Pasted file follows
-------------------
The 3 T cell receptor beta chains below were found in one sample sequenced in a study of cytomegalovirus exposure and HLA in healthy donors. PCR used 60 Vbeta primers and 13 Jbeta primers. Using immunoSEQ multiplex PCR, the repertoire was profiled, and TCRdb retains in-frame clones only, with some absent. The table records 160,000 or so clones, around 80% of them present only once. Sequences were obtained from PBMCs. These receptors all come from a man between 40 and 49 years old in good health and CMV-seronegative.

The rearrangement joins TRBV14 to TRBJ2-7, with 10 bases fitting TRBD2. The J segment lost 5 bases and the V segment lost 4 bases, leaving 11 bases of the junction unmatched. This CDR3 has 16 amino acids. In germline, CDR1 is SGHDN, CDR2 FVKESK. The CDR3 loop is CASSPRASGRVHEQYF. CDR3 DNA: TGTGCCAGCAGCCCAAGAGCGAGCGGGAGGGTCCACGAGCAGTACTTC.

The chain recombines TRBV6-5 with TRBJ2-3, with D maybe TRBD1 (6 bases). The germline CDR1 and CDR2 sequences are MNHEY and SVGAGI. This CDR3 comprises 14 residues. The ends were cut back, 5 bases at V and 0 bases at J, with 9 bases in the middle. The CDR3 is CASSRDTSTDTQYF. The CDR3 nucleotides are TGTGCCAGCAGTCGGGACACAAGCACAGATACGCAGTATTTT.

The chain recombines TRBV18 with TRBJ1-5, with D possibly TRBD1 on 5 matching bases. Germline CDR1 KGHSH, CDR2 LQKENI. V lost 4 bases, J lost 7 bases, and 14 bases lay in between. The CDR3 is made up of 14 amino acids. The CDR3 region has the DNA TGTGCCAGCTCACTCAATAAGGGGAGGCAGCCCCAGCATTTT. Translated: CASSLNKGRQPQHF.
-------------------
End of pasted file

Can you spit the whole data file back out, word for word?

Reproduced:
The 3 T cell receptor beta chains below were found in one sample sequenced in a study of cytomegalovirus exposure and HLA in healthy donors. PCR used 60 Vbeta primers and 13 Jbeta primers. Using immunoSEQ multiplex PCR, the repertoire was profiled, and TCRdb retains in-frame clones only, with some absent. The table records 160,000 or so clones, around 80% of them present only once. Sequences were obtained from PBMCs. These receptors all come from a man between 40 and 49 years old in good health and CMV-seronegative.

The rearrangement joins TRBV14 to TRBJ2-7, with 10 bases fitting TRBD2. The J segment lost 5 bases and the V segment lost 4 bases, leaving 11 bases of the junction unmatched. This CDR3 has 16 amino acids. In germline, CDR1 is SGHDN, CDR2 FVKESK. The CDR3 loop is CASSPRASGRVHEQYF. CDR3 DNA: TGTGCCAGCAGCCCAAGAGCGAGCGGGAGGGTCCACGAGCAGTACTTC.

The chain recombines TRBV6-5 with TRBJ2-3, with D maybe TRBD1 (6 bases). The germline CDR1 and CDR2 sequences are MNHEY and SVGAGI. This CDR3 comprises 14 residues. The ends were cut back, 5 bases at V and 0 bases at J, with 9 bases in the middle. The CDR3 is CASSRDTSTDTQYF. The CDR3 nucleotides are TGTGCCAGCAGTCGGGACACAAGCACAGATACGCAGTATTTT.

The chain recombines TRBV18 with TRBJ1-5, with D possibly TRBD1 on 5 matching bases. Germline CDR1 KGHSH, CDR2 LQKENI. V lost 4 bases, J lost 7 bases, and 14 bases lay in between. The CDR3 is made up of 14 amino acids. The CDR3 region has the DNA TGTGCCAGCTCACTCAATAAGGGGAGGCAGCCCCAGCATTTT. Translated: CASSLNKGRQPQHF.